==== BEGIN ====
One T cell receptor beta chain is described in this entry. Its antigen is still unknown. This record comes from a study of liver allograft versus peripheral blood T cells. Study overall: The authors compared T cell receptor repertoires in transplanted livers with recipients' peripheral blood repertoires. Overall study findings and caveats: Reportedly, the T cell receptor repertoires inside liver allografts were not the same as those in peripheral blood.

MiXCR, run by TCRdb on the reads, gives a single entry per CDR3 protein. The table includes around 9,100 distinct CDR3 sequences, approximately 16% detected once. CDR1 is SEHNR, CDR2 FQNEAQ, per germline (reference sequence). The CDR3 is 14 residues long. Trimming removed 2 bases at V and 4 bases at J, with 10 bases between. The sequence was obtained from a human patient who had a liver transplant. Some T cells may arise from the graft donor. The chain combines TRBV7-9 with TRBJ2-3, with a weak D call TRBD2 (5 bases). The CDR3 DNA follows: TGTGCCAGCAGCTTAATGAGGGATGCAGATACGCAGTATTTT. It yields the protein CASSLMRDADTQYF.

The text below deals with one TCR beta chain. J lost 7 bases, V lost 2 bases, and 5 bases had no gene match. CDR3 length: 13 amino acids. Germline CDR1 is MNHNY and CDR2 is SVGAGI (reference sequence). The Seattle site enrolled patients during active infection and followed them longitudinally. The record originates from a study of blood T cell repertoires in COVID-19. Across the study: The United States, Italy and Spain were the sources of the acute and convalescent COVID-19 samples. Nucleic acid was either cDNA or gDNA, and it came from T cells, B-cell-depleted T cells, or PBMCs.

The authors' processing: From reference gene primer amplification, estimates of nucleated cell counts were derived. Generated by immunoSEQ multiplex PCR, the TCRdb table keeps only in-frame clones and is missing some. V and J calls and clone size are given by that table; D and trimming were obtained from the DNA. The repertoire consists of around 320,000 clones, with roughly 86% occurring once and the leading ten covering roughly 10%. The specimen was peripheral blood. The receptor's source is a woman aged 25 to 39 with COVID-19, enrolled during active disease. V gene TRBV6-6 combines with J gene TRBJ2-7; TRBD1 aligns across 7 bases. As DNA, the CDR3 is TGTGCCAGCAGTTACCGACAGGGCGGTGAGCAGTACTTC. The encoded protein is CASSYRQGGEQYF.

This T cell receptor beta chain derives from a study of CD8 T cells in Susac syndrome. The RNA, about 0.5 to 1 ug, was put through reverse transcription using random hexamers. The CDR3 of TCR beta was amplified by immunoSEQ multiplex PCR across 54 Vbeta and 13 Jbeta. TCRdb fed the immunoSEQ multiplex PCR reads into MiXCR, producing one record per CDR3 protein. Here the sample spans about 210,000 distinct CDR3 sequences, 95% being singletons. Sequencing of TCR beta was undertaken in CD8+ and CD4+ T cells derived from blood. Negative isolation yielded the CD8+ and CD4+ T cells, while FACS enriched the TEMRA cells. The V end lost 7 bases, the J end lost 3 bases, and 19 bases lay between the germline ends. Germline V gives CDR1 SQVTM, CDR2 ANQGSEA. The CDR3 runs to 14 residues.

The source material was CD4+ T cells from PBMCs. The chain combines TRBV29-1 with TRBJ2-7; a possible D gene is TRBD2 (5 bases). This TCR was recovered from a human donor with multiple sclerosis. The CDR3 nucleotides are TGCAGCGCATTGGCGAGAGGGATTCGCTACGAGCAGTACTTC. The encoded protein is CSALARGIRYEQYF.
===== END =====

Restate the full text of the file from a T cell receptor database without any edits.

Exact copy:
One T cell receptor beta chain is described in this entry. Its antigen is still unknown. This record comes from a study of liver allograft versus peripheral blood T cells. Study overall: The authors compared T cell receptor repertoires in transplanted livers with recipients' peripheral blood repertoires. Overall study findings and caveats: Reportedly, the T cell receptor repertoires inside liver allografts were not the same as those in peripheral blood.

MiXCR, run by TCRdb on the reads, gives a single entry per CDR3 protein. The table includes around 9,100 distinct CDR3 sequences, approximately 16% detected once. CDR1 is SEHNR, CDR2 FQNEAQ, per germline (reference sequence). The CDR3 is 14 residues long. Trimming removed 2 bases at V and 4 bases at J, with 10 bases between. The sequence was obtained from a human patient who had a liver transplant. Some T cells may arise from the graft donor. The chain combines TRBV7-9 with TRBJ2-3, with a weak D call TRBD2 (5 bases). The CDR3 DNA follows: TGTGCCAGCAGCTTAATGAGGGATGCAGATACGCAGTATTTT. It yields the protein CASSLMRDADTQYF.

The text below deals with one TCR beta chain. J lost 7 bases, V lost 2 bases, and 5 bases had no gene match. CDR3 length: 13 amino acids. Germline CDR1 is MNHNY and CDR2 is SVGAGI (reference sequence). The Seattle site enrolled patients during active infection and followed them longitudinally. The record originates from a study of blood T cell repertoires in COVID-19. Across the study: The United States, Italy and Spain were the sources of the acute and convalescent COVID-19 samples. Nucleic acid was either cDNA or gDNA, and it came from T cells, B-cell-depleted T cells, or PBMCs.

The authors' processing: From reference gene primer amplification, estimates of nucleated cell counts were derived. Generated by immunoSEQ multiplex PCR, the TCRdb table keeps only in-frame clones and is missing some. V and J calls and clone size are given by that table; D and trimming were obtained from the DNA. The repertoire consists of around 320,000 clones, with roughly 86% occurring once and the leading ten covering roughly 10%. The specimen was peripheral blood. The receptor's source is a woman aged 25 to 39 with COVID-19, enrolled during active disease. V gene TRBV6-6 combines with J gene TRBJ2-7; TRBD1 aligns across 7 bases. As DNA, the CDR3 is TGTGCCAGCAGTTACCGACAGGGCGGTGAGCAGTACTTC. The encoded protein is CASSYRQGGEQYF.

This T cell receptor beta chain derives from a study of CD8 T cells in Susac syndrome. The RNA, about 0.5 to 1 ug, was put through reverse transcription using random hexamers. The CDR3 of TCR beta was amplified by immunoSEQ multiplex PCR across 54 Vbeta and 13 Jbeta. TCRdb fed the immunoSEQ multiplex PCR reads into MiXCR, producing one record per CDR3 protein. Here the sample spans about 210,000 distinct CDR3 sequences, 95% being singletons. Sequencing of TCR beta was undertaken in CD8+ and CD4+ T cells derived from blood. Negative isolation yielded the CD8+ and CD4+ T cells, while FACS enriched the TEMRA cells. The V end lost 7 bases, the J end lost 3 bases, and 19 bases lay between the germline ends. Germline V gives CDR1 SQVTM, CDR2 ANQGSEA. The CDR3 runs to 14 residues.

The source material was CD4+ T cells from PBMCs. The chain combines TRBV29-1 with TRBJ2-7; a possible D gene is TRBD2 (5 bases). This TCR was recovered from a human donor with multiple sclerosis. The CDR3 nucleotides are TGCAGCGCATTGGCGAGAGGGATTCGCTACGAGCAGTACTTC. The encoded protein is CSALARGIRYEQYF.